National Honor Society Starts Virtual Tutoring Program Members will be helping students with academics, representing the two pillars of scholarship and service

With the help of the National Honor Society’s tutoring system, students can easily ask for help online with any subject. Whether it be math or science, NHS members can assist students with academics to improve the online school experience. “With everyone learning from home, NHS wanted to make help from peers more accessible by bringing our annual tutoring service online,” junior NHS President-elect Kirsten Hofilena said. “Learning from a screen can present its challenges so we made sure to make navigating online an option for discussion with our tutors. We are also open to freshmen who seek advice with certain teacher’s methods or have general questions.”

Asking for help can be difficult, regardless of online school. Instead of walking into a teacher’s classroom when a student needs help, now, they have to go out of their way to set up a meet or send an email to their teachers – even though it’s not a guaranteed reply.  

In order to make school a bit easier, National Honor Society members will be tutoring virtually via Google Meet, Facetime, and other apps. Students who are interested will be assigned a tutor and will be able to set up days to meet as needed. 

“Right now we are trying to look at what students need and from there it would be an independent thing – here’s the tutor, set up what you would like to do and how you’re going to meet because unfortunately, I cannot run seven different meets,” NHS Adviser Laura Penrod said. “We are trying to make it individualized, but also offer what students need most.”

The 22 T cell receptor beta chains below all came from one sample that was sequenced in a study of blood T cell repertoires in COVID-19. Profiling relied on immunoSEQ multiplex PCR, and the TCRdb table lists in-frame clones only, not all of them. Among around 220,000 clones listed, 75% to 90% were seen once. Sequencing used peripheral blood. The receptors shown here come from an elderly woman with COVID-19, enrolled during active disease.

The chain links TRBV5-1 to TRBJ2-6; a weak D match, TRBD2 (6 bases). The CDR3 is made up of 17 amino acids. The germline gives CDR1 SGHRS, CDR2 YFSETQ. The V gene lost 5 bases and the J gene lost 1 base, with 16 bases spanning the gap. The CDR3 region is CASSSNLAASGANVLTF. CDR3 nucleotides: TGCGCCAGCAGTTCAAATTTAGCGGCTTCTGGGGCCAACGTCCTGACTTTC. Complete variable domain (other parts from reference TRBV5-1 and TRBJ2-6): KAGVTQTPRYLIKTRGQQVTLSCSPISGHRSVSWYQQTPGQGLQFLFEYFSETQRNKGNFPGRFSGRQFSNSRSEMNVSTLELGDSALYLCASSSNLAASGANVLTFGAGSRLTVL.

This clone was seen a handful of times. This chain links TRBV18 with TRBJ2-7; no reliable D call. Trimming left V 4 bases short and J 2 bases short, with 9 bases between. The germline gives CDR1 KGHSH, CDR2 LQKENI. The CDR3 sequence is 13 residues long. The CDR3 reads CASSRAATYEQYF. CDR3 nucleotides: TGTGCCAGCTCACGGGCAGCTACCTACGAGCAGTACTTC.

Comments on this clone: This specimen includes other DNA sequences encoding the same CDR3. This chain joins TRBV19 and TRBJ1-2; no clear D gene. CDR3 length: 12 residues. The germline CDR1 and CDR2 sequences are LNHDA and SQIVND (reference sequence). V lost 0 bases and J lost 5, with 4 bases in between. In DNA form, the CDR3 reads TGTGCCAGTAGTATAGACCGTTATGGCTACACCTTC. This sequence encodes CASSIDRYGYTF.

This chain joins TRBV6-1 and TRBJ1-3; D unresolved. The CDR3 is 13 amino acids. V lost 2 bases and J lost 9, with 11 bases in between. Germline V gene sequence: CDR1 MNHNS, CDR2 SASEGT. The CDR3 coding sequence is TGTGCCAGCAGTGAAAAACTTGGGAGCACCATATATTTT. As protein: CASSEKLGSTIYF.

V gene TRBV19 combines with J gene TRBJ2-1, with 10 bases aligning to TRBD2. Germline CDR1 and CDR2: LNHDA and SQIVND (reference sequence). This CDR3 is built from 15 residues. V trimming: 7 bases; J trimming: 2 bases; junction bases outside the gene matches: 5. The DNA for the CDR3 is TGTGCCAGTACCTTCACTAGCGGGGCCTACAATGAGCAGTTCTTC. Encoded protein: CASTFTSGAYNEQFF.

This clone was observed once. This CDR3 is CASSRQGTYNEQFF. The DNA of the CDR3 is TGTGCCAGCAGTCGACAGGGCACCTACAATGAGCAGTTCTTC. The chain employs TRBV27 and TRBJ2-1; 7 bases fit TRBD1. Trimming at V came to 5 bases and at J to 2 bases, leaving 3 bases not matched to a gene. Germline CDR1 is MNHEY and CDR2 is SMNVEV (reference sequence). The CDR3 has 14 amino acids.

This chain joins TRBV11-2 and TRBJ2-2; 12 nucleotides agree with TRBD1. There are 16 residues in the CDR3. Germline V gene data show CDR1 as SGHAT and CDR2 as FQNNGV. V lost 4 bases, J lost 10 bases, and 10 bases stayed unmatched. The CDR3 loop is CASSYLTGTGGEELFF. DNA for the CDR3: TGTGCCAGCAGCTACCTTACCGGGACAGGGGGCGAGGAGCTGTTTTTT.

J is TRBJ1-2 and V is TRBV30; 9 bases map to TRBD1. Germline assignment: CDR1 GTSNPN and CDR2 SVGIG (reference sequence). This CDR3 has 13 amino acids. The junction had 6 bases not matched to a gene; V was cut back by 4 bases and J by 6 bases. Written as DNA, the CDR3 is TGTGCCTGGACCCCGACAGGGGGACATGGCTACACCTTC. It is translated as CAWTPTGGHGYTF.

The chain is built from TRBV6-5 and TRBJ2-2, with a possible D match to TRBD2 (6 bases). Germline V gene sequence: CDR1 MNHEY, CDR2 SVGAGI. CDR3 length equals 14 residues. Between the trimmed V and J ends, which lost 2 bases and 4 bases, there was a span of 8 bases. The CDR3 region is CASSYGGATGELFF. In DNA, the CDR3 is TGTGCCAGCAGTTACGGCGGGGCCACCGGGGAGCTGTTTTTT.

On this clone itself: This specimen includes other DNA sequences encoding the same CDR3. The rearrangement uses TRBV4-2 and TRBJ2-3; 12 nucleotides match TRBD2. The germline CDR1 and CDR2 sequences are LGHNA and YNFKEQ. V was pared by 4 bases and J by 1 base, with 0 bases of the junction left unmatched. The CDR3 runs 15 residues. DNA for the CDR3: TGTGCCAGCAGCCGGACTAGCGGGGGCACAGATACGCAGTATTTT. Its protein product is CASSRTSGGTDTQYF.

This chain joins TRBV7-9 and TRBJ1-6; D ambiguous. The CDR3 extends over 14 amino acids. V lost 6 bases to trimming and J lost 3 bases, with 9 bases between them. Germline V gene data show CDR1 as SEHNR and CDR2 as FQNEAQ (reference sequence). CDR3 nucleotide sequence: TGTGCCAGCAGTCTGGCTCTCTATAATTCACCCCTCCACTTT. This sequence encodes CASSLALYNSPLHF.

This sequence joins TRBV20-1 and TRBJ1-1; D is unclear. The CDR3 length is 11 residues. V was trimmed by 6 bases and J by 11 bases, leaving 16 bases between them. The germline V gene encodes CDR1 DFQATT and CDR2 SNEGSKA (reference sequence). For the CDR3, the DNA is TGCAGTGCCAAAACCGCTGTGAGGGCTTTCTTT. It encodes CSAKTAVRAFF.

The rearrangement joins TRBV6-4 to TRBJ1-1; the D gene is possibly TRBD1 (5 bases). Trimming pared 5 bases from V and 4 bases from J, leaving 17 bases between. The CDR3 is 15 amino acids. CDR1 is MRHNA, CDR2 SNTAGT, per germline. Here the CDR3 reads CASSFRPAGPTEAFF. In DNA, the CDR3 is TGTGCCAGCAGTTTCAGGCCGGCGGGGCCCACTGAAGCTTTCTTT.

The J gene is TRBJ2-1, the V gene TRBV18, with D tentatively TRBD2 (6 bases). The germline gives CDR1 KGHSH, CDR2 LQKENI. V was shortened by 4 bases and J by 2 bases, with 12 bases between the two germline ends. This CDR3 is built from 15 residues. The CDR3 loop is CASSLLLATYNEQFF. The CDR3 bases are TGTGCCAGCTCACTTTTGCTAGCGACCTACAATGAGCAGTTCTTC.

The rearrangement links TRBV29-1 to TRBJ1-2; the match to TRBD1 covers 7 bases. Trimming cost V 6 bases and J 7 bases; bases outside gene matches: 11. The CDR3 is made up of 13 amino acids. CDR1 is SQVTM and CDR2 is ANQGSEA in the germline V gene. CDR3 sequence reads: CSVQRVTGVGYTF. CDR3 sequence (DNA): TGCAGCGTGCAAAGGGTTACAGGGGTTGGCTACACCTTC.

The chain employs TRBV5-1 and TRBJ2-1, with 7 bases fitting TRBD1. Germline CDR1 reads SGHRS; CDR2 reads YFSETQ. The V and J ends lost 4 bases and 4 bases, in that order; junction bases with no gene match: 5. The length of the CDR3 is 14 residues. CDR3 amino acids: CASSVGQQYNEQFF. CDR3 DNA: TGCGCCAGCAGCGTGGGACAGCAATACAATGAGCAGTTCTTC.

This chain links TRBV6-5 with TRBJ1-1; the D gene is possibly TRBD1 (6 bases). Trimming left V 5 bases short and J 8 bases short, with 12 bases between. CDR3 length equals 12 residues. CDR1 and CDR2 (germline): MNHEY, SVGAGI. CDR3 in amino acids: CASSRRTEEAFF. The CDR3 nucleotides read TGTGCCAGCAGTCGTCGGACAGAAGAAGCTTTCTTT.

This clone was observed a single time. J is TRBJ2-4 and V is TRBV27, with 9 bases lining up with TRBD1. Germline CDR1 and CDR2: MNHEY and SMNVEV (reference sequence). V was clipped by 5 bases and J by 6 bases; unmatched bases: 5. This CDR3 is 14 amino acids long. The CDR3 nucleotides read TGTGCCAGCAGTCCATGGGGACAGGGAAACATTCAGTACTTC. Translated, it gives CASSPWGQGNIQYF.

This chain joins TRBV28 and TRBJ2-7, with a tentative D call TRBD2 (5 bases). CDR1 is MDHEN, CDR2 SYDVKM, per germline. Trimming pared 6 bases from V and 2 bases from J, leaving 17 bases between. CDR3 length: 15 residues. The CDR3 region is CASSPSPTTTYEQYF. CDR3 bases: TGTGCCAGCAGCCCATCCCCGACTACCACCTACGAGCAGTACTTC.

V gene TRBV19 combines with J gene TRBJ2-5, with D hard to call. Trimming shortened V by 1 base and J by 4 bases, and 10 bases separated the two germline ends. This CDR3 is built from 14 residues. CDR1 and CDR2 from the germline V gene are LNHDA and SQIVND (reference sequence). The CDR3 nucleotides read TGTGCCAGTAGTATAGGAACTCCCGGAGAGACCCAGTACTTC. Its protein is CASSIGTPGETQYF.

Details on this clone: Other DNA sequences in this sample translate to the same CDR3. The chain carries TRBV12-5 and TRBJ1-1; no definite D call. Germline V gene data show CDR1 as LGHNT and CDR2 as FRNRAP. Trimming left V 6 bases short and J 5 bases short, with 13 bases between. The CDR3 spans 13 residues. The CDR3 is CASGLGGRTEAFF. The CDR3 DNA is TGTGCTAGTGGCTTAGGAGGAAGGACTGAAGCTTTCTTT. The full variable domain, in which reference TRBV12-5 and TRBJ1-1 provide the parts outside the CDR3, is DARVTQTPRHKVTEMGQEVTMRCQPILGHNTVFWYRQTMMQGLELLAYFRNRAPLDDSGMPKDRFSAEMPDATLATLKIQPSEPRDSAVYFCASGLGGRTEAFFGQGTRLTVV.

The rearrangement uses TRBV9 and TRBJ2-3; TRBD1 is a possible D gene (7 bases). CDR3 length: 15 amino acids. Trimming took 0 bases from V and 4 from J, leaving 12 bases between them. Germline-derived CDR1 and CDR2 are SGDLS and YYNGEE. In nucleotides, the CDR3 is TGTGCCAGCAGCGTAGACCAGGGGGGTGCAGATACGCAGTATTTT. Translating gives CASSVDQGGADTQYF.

For students who need help, an interest survey will be released on Sept. 29 to gauge how many people need tutoring and what subject areas they need the most help on. NHS members will then be paired up to help whenever it is needed. 

“A few complications I could see occurring are the issues with establishing a good means of communication and making sure the tutor is actively assisting the students,” NHS President George Luo said. “However, the virtual aspect has its benefits due to online connivence for tutors and students, as well as the possibility of more tutors available since the platform is virtual this year.”

Representing the two pillars of NHS, scholarship and service, members will gain a better understanding of the value in tutoring and helping others.  

“Academically achieving members dedicating their time to assist others with their individual studies is a perfect example of combining the pillars of scholarship and service,” Luo said. “I enjoy tutoring others because I like to see students grow in the process. Tutoring is not just a one time thing, but it is instead a process and an accumulation of knowledge which you share with others.”

Depending on the amount of time spent tutoring, NHS members can earn one to two hours of service per session. 

“Hopefully this is more flexible, unlike how it was in school,” Penrod said. “My goal is that students have access to some form of tutoring everyday if they need it. I would hope that because most of the students are in advanced classes, they know their process and since it is a student, I feel like there would be less intimidation.”

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